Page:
- Gerry Spiess (Minnesota)
In 1979, yachtsman Gerry Spiess completed a 54-day solo crossing of the North Atlantic with his home made, 10-foot sailboat called the “Yankee Girl”. This set a world’s record for the smallest boat crossing, west to east. He completed a similar journey across the Pacific Ocean in 1981.
- Will Steger (Richfield, MN)
Polar explorer; First dogsled journey to the North Pole without re-supply in 1986. 1,600 mile, south-north traverse of Greenland. Historic 3,471-mile International Trans-Antarctica dogsled expedition.
Individuals who were NOT born (or raised) in Minnesota, but have lived in Minnesota for a short period of time.
- Daniel Alvarez (Tallahassee, Florida)
As part of an Outside Magazine sponsored contest, Alvarez paddled 4000 miles by kayak from the Northwest Angle of Minnesota to Key West, Florida. He began his trip on June 11, 2012 and finished on March 11, 2013. His trip first took him east through the lakes on the Canadian border then south through Duluth, Minn. via the St. Louis River. From there, he followed the Mississippi River south to the Gulf of Mexico and eventually on to Key West. (SOURCE: predictablylost.com, outsideonline.com)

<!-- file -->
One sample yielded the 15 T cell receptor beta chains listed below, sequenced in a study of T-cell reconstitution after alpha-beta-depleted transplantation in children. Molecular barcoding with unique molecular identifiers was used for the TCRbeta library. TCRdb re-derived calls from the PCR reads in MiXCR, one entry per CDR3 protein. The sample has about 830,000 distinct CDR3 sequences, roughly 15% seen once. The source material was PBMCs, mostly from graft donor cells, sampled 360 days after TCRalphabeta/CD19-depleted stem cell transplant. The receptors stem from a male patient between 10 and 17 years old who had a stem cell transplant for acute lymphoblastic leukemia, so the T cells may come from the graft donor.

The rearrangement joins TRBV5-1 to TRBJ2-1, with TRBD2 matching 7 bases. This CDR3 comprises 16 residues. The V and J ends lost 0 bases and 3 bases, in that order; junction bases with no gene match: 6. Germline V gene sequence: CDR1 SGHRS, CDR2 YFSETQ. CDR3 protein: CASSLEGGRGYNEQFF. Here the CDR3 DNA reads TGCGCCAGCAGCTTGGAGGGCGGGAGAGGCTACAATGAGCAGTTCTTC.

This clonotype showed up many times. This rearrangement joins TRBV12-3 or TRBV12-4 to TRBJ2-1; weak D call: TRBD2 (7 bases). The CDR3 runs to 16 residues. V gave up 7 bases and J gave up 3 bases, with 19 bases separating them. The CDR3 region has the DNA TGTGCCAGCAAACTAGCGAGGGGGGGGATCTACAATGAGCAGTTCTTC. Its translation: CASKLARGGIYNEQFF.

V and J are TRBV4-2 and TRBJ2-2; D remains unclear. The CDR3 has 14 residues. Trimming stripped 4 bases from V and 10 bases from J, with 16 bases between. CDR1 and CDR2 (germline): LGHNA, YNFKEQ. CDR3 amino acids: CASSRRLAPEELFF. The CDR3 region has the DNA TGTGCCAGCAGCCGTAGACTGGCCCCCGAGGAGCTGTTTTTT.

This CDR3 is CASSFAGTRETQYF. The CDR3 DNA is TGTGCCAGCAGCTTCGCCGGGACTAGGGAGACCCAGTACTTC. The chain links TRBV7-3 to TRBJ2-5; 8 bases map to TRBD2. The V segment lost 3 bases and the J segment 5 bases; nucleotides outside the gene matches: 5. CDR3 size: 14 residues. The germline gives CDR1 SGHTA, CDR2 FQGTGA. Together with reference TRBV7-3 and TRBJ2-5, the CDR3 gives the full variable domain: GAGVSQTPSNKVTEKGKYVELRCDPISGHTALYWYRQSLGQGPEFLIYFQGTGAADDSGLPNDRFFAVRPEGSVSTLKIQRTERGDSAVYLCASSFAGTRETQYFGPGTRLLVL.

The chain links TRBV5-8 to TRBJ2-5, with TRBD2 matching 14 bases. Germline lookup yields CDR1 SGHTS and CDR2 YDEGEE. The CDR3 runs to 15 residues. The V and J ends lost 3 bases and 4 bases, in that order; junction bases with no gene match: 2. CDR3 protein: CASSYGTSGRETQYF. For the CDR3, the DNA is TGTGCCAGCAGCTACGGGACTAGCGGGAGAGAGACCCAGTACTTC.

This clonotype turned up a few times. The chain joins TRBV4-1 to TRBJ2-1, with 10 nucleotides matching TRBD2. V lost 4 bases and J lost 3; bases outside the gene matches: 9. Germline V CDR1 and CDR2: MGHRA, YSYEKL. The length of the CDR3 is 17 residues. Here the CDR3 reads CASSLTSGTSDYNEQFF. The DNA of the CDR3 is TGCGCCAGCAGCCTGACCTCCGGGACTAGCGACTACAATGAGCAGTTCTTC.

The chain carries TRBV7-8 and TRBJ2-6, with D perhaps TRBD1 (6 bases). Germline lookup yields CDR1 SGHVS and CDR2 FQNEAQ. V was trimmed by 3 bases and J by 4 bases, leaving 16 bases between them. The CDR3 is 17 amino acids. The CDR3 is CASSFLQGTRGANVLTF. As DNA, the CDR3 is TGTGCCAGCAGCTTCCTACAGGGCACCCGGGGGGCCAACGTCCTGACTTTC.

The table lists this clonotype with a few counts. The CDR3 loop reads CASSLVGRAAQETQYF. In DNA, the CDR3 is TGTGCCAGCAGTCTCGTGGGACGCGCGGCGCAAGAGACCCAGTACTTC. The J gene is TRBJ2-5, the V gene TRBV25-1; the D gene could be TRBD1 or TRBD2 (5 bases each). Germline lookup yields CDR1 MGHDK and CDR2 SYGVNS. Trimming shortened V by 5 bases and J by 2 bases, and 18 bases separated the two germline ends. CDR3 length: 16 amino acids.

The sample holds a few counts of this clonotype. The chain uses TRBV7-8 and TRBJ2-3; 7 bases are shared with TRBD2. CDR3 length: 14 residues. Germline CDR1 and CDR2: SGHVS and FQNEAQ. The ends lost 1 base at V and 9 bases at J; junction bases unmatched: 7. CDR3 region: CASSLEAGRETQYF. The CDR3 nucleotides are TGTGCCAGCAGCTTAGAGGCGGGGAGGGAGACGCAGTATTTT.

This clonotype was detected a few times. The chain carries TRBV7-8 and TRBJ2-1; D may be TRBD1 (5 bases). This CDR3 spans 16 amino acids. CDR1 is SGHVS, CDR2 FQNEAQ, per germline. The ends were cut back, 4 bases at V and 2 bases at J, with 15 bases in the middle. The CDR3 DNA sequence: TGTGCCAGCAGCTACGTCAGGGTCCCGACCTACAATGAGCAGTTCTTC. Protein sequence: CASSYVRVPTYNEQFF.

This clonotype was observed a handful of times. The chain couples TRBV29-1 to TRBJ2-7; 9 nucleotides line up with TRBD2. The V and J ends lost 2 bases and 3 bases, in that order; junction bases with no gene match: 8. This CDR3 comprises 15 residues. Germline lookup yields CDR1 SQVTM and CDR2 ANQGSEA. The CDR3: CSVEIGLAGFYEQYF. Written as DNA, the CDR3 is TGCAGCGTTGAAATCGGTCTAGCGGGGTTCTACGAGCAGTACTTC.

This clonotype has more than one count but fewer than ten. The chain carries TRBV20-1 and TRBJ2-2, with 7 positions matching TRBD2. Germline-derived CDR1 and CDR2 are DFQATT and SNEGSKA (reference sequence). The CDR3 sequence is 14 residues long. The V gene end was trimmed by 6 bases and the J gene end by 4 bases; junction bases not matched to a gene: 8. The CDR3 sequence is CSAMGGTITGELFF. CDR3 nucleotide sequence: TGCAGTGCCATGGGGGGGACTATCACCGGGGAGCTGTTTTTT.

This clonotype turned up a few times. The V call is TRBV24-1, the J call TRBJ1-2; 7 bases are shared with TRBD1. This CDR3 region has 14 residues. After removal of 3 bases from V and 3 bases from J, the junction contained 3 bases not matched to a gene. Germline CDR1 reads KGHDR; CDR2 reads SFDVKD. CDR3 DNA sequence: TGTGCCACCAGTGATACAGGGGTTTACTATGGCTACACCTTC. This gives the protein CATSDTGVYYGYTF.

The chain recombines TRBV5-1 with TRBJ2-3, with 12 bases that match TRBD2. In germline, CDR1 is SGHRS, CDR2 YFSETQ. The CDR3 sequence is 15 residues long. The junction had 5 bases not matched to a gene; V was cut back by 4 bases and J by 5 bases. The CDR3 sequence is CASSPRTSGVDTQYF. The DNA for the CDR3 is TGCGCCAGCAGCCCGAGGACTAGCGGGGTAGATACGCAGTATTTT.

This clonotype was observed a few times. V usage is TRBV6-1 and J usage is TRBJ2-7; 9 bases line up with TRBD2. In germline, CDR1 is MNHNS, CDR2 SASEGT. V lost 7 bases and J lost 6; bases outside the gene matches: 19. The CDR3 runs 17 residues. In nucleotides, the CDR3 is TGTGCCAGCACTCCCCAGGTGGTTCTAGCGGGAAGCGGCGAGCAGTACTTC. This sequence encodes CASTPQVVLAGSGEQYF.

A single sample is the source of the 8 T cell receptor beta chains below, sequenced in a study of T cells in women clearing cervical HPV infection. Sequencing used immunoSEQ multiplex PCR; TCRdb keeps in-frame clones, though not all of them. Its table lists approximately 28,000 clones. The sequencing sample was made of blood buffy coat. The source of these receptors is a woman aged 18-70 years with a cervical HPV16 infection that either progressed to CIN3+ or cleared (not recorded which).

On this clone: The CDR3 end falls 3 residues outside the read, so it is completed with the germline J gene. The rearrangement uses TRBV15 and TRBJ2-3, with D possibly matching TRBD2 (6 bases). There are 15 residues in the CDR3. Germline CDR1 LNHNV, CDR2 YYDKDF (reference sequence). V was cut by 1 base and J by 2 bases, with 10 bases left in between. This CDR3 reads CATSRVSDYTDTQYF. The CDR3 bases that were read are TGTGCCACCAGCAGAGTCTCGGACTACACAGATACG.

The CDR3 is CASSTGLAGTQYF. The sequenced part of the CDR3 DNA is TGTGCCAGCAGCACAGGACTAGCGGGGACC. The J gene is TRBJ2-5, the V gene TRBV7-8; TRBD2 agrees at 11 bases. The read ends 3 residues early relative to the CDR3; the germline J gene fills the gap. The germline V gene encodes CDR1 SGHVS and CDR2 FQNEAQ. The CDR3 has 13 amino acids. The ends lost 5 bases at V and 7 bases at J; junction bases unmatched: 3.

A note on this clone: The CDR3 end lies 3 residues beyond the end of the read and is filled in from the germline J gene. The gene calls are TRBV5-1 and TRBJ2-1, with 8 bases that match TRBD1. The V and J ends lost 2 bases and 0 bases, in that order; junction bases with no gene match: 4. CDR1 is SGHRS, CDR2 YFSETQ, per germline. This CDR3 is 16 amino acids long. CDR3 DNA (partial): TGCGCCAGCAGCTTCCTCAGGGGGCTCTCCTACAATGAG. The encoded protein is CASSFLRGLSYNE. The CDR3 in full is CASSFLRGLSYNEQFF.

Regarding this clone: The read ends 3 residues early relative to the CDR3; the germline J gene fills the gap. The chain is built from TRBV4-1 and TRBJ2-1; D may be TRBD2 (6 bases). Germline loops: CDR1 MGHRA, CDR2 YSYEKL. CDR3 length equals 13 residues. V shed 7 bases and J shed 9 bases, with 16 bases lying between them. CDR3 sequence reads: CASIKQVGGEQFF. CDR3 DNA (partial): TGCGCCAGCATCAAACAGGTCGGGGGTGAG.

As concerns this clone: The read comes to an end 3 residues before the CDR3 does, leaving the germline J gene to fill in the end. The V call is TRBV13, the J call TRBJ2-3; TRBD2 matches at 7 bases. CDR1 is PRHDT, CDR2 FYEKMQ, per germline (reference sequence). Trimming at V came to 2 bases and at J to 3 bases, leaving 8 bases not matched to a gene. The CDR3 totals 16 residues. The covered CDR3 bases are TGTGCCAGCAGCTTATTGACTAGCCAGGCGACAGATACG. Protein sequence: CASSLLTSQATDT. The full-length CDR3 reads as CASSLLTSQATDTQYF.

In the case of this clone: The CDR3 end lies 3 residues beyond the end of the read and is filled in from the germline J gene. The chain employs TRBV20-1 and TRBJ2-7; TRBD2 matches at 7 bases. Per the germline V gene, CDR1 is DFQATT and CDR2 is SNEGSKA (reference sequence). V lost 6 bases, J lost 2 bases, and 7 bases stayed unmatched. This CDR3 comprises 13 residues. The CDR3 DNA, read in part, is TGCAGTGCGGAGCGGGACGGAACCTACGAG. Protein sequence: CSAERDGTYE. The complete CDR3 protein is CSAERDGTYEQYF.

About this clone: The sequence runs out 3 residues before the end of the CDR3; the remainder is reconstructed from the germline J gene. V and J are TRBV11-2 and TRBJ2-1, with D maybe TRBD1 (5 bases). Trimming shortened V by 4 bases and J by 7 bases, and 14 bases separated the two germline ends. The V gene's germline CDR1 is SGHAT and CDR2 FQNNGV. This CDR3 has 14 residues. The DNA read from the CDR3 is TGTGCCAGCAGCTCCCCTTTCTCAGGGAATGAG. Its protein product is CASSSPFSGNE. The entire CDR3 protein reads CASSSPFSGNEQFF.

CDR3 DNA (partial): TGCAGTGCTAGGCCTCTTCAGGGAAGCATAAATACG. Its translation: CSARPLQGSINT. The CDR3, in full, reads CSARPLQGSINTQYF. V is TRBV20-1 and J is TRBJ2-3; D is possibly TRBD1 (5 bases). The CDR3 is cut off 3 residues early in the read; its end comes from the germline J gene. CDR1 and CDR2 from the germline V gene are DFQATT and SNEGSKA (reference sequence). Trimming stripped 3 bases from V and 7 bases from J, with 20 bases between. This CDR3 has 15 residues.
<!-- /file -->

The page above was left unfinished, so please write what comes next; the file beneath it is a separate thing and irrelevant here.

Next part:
- Dorothy Molter (Arnold, Pennsylvania)
Also known as the “Root Beer Lady” to canoeists in the Boundary Waters Canoe Area in Northern Minnesota, yards from the Canadian border. Molter was once described as “The Loneliest Woman in America” and she was the last resident in this area, later declared a Federal Wilderness area in 1964. The Forest Service allowed her to stay, but this area was only accessible by canoe after 1964. She had no electricity, telephone or utility services and served up homemade root beer for her visitors.